All of this, of course, went back to God, a God who so hates sin that He will destroy it, but also a God who so loves the sinner that He took his place, identified with his condition, and died in his stead. Such an understanding of God and His method as exemplified in the life of Jesus Christ, and in Gandhi’s methods, led King to consistently condemn violence as immoral. It is immoral because it thrives on hatred rather than love. King in effect reaffirmed that one who injures another injures himself spiritually since he disrupts the harmony within his own soul, whereas the soul of his victim may remain intact. Therefore, King, like Jesus and Gandhi before him, urged his followers to love their enemies. But how do you show love to someone who has turned his dogs loose on you? King declared: “When I say love those who oppose you, I am not speaking of love in a sentimental or affectionate sense. It would be nonsense to urge men to love their oppressors in an affectionate sense. When I refer to love at this point, I mean understanding goodwill.”
God of the Oppressed
Since the essence of love is involvement, the God of M. L. King was one who took sides in a conflict. He took sides in the Exodus. He took sides with the prophets in denouncing injustice. He took sides in Jesus Christ against the religious leaders of the time. He is the God of the poor, the harassed, and the downtrodden. He is the God of Elijah, who abhors neutrality in the midst of a moral crisis. King therefore, in harmony with his conception of God, believed and practiced the same.
King expressed his agreement with Dante that the hottest places in hell are reserved for those who in a time of moral crisis preserve their neutrality. For the church to do nothing, or simply focus on personal piety or private sins, in the midst of social, collective injustice was for King the sin of White Protestantism.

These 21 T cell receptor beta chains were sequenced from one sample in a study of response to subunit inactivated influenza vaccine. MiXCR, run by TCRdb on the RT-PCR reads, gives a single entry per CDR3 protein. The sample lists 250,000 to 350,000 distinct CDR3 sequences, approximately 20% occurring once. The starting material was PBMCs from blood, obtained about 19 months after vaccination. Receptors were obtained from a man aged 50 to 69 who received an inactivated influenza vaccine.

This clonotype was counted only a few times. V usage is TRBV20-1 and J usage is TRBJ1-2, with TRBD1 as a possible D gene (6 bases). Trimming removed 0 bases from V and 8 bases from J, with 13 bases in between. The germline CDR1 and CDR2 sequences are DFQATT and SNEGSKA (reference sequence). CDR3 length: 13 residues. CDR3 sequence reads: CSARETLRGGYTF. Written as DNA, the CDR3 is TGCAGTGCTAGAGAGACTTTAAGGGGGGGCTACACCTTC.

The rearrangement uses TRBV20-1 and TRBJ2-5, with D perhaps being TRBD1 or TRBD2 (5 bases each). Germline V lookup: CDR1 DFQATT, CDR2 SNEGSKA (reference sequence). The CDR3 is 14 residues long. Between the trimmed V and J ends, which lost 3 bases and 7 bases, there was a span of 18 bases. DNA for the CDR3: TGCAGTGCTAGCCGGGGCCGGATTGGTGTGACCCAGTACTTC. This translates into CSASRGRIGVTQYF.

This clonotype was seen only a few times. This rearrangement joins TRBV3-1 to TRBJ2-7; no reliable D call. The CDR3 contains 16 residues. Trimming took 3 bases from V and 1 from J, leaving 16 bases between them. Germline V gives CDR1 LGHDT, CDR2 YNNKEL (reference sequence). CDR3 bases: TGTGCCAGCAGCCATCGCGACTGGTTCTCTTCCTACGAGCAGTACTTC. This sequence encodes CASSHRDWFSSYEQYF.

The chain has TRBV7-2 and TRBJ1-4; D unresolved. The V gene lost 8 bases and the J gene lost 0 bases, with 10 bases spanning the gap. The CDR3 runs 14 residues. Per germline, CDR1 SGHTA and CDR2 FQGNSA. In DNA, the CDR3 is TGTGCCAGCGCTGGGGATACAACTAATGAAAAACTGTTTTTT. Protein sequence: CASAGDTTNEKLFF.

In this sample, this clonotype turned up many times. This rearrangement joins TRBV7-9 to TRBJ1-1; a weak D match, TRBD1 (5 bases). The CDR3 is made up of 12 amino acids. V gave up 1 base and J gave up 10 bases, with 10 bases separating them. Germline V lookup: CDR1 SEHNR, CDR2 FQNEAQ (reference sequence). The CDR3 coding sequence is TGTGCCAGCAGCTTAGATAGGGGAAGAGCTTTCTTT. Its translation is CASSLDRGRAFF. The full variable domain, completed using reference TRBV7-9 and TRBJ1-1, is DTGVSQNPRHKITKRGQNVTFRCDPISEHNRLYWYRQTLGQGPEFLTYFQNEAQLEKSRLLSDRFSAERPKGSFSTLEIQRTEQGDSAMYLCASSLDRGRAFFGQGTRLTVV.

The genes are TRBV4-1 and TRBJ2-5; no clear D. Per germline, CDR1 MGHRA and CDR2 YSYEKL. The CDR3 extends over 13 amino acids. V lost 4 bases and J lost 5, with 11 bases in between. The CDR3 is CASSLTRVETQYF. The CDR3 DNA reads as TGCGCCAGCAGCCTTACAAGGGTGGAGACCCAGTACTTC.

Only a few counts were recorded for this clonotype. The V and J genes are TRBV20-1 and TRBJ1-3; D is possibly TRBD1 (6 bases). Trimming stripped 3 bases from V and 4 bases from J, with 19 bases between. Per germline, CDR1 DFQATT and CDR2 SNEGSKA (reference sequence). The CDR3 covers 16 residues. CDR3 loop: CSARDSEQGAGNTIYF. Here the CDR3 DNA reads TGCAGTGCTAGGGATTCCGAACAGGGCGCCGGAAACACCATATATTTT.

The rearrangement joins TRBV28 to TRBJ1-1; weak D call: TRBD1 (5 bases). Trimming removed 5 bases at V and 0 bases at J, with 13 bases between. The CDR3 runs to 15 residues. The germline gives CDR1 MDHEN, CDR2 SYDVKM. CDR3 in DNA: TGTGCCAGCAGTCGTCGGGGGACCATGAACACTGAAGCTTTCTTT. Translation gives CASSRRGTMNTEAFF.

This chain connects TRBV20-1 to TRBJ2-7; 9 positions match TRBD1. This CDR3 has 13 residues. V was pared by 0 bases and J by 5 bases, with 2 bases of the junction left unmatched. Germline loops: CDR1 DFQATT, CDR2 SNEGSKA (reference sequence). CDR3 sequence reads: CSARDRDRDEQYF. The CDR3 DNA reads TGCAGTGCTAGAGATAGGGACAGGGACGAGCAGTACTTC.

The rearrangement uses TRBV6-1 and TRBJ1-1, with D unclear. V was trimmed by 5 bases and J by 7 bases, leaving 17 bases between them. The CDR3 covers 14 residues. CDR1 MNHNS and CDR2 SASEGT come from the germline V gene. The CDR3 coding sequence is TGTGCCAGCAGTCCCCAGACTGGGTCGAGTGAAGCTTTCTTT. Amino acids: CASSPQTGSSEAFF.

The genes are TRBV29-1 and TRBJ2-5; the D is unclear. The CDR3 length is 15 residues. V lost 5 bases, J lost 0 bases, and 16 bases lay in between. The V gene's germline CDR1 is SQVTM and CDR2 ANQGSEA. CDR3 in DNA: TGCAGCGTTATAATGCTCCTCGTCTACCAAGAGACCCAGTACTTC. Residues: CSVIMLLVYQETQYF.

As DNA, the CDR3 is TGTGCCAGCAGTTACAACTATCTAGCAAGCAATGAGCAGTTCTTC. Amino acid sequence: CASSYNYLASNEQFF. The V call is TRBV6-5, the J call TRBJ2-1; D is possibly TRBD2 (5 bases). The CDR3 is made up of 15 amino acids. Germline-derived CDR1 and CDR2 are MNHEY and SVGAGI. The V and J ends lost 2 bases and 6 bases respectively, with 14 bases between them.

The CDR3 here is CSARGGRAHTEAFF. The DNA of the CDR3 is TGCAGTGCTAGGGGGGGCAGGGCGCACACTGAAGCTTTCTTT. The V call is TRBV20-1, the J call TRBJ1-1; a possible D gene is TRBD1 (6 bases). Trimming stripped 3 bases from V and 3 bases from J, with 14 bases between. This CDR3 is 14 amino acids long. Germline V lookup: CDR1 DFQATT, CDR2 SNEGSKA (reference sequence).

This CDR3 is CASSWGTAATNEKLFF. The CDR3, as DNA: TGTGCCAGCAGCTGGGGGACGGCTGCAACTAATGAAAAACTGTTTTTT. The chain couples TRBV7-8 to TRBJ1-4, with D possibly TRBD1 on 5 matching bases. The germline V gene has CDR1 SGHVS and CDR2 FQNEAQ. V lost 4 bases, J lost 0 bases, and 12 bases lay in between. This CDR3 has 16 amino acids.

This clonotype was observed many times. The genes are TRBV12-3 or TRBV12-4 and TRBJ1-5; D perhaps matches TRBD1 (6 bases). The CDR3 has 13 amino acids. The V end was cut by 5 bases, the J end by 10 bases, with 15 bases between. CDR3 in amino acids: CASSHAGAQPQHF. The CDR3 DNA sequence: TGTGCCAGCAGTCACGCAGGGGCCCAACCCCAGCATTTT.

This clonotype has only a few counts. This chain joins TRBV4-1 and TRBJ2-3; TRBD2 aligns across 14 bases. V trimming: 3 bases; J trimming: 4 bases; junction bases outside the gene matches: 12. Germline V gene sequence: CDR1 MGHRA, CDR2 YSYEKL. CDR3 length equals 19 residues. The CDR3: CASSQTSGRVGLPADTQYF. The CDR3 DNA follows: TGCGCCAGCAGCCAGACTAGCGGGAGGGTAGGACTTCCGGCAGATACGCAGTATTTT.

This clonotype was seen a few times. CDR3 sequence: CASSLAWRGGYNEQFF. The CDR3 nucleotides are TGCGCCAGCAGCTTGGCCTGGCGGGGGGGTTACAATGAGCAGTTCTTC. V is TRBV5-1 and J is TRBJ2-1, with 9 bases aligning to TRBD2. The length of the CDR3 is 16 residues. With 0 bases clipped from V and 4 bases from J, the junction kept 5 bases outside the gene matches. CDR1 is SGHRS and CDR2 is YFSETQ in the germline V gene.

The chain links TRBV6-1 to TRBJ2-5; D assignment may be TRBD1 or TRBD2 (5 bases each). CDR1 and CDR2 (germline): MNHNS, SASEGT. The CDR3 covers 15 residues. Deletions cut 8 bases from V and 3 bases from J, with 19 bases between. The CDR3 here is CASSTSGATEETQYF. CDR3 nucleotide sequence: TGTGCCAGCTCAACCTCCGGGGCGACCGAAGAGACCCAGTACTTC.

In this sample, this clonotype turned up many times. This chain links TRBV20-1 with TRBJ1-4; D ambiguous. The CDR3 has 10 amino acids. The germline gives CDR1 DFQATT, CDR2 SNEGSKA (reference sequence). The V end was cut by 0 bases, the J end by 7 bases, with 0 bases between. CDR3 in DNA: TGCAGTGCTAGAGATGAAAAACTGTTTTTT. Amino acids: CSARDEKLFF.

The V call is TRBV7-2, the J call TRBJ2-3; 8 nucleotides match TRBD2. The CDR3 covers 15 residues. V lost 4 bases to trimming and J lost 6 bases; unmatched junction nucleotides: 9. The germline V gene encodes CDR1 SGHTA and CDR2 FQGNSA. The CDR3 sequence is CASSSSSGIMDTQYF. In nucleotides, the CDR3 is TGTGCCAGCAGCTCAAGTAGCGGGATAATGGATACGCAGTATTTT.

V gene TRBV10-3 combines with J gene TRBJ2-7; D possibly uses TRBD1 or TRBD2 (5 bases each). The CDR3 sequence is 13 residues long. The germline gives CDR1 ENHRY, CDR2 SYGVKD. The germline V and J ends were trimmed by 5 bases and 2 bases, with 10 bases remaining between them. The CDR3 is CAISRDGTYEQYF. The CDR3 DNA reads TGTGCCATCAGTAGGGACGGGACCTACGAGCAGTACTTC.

He felt the silence of the churches on issues of social injustice and did not understand their refusal to combat oppression, all the while seeing as their major concern the evangelization of individual souls and condemning of the private evils of intemperance, adultery, and sins of the tongue as immoral (see Matthew 23:23, 24).
King’s God hates evil in all its forms, but shows tender love toward the sinner. He is a God who takes sides and is not neutral. He is a God who is against violence as physical aggression, but also systemic violence that gives rise to bursts of frustrated outrage among its victims.
God of Justice
King’s God was also a God who opposed unjust laws. God long ago spoke through the prophet Isaiah: “You are doomed! You make unjust laws that oppress my people. That is how you keep the poor from having their rights and from getting justice. That is how you take the property that belongs to widows and orphans. What will you do when God punishes you? What will you do when he brings disaster on you from a distant country? Where will you run to find help?” (Isaiah 10:1-3, TEV) … In light of this, King saw that violence is systemic when the laws serve only the legislators and those whom they allow to vote; when local legislators preserve political and economic power that exceeds their jurisdiction and attempt to block the implementation of federal laws; and when federal legislators ignore their obligation to promote the common good. Then the system itself becomes one of the underlying causes of frustration and violence. In view of such misuse of legislative power, King affirmed that any law that upholds segregation and degrades human personality is unjust and should be disobeyed. He thus declared: “Laws of this kind are acts of violence rather thari laws. . . . They do not bind in conscience.”